Despite drought, expert says fall is good tree planting time
Bur Oak tree (Iowa DNR photo)

DES MOINES — A tree expert in the Iowa Department of Natural Resources says the abnormally dry conditions throughout the state make this fall a good time to plant a tree.

“I really like planting trees in the fall, especially when we have years like this past year with drought conditions,” says Emma Hanigan, the urban forestry coordinator at the DNR. “This gives them a little bit of a leg up when they’re going into spring.”

That’s because after a tree is planted, it gets watered and Hanigan says there are a few more weeks of watering left on the 2022 calendar.

“Then some of that root system will be established going into spring and that can be really helpful in a drought season as we know it’s very difficult to keep up with watering,” Hanigan says. “We still need to water our fall trees the following summer. However, they might have just a little bit more establishment going into that season.”

Root systems are critical to the long term health of a tree over the coming decades. Hanigan says people planting trees in their own yard are typically planting a tree that’s in a container.

“With those type of trees we see two common issues related to the roots that end up showing up 30 years if planted correctly,” Hanigan says, “and that’s circling roots are not corrected at the time of planting or they’re planted too deeply.”

The roots of trees grown in containers often hit that hard pot and then start circling the container as they grow. Hanigan says if those circling roots aren’t pruned at the time of planting, the tree will likely suffer.

“As the tree grows and the roots expand, that can cut off all the water and nutrients to the tree later on when it’s much larger,” she says. “…We like to not cut off too much root system, but in this case we really recommend taking off anything that’s encircling because we know that will ultimately kill the tree later on and we will sacrifice just a little bit of vigor when the tree is young just for that long term survival.”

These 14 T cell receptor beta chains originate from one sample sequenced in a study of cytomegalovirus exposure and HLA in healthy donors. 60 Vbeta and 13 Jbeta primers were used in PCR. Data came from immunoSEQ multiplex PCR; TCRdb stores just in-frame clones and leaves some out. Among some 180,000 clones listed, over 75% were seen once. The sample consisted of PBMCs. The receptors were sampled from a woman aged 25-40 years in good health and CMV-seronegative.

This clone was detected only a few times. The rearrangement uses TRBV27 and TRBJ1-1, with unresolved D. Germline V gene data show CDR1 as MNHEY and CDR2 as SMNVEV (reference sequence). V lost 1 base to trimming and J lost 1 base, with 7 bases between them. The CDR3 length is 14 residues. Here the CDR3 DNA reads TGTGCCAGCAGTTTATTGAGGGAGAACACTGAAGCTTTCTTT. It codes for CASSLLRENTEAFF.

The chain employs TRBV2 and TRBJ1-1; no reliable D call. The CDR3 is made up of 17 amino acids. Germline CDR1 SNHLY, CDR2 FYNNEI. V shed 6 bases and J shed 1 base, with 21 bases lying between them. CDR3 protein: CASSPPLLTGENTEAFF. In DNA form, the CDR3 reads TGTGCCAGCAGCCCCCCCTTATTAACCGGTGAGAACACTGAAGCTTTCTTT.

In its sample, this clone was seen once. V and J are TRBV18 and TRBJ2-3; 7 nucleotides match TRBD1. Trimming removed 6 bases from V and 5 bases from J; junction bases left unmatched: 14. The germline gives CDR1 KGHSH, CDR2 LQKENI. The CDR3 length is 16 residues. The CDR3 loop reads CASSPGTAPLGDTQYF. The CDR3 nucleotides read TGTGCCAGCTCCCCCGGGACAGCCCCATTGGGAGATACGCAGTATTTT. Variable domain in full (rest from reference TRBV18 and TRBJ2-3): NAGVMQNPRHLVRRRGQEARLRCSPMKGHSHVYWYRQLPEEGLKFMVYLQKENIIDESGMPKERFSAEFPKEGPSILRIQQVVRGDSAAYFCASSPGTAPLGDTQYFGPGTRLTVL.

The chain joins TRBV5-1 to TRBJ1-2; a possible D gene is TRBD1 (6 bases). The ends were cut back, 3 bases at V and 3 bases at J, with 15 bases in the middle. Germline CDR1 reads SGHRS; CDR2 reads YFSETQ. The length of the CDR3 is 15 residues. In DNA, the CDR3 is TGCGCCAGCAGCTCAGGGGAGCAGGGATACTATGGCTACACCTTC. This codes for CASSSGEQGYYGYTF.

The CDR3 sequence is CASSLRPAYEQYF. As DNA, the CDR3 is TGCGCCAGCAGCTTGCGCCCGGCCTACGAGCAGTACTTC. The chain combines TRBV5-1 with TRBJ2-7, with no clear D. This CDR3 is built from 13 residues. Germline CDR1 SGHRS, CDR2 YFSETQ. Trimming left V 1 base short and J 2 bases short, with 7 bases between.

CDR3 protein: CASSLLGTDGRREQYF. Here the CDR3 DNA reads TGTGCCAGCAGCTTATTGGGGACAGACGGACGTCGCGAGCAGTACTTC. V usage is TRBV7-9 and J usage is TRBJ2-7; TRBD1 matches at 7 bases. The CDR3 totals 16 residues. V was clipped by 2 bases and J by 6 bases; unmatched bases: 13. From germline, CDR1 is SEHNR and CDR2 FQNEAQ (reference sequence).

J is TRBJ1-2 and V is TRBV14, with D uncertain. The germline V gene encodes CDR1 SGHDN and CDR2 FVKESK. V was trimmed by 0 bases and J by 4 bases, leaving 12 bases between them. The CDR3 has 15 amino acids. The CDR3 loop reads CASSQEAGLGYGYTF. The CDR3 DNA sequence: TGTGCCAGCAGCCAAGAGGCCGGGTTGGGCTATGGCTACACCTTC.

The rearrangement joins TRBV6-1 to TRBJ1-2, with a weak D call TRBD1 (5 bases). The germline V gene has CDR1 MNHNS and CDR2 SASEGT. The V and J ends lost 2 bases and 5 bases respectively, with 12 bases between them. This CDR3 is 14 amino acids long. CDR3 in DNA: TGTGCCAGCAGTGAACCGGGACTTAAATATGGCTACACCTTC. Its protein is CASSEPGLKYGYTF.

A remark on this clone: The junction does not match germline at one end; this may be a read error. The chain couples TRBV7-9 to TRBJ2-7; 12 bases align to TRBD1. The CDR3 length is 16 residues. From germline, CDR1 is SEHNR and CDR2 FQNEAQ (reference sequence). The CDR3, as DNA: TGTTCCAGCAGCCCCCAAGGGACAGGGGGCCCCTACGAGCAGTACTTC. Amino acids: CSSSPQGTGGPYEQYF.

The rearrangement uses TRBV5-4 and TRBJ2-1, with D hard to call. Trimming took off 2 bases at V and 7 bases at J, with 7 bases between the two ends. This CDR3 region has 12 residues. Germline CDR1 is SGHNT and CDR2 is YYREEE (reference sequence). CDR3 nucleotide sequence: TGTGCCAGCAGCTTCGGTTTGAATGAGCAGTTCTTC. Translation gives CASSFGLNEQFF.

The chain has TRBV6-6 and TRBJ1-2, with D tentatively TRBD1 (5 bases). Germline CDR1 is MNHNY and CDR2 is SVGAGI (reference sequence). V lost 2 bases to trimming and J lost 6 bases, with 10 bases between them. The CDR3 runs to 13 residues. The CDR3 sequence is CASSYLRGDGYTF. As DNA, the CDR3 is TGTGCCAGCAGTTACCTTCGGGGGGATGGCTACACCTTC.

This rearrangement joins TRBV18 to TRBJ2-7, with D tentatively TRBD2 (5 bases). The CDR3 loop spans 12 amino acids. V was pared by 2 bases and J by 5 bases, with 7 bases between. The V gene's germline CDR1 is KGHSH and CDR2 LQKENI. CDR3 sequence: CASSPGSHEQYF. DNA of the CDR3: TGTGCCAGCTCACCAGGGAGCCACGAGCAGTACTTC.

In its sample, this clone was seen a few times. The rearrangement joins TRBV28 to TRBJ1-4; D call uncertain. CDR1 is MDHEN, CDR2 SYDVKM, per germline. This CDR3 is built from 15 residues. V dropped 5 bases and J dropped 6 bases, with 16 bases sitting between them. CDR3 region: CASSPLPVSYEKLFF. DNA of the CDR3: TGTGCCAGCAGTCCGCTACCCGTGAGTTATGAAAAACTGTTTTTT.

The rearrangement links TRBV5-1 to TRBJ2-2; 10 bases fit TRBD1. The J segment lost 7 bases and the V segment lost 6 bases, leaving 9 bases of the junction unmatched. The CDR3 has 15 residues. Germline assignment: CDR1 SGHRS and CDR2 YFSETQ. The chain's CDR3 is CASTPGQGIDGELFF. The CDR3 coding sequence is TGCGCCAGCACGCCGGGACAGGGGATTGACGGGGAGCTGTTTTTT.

Pruning that outer half inch or so of circling roots with a shovel or handsaw ensures the roots will extend horizontally from the base of the tree as it grows.

“Another option is to look for stock that is not grown in a hard pot container,” Hanigan says. “There is technology out there
that has bags or root-pruning containers that help this issue by pruning the roots through the air, so you can look for that technology as well, or go with a bare root style tree.”

The other major issue to consider when planting a tree is to get the triangle of roots deep enough in the hole. Hanigan says when shopping for a tree, keep an eye out for what she calls the “root-to-shoot” ratio.

“Having as much root area to top growth is going to give you the most vigor in your new tree and reduce plant shock,” Hanigan says, “so if you’re looking at a container and it has a very large container and a shorter tree, that actually is going to be a better tree at transplant time than a tree with a lot of leaves on top in a small pot.”

Hanigan says Iowa is overpopulated with maple trees and she’s encouraging Iowans to plant other species. The Iowa DNR’s website has information about a residential tree planting program.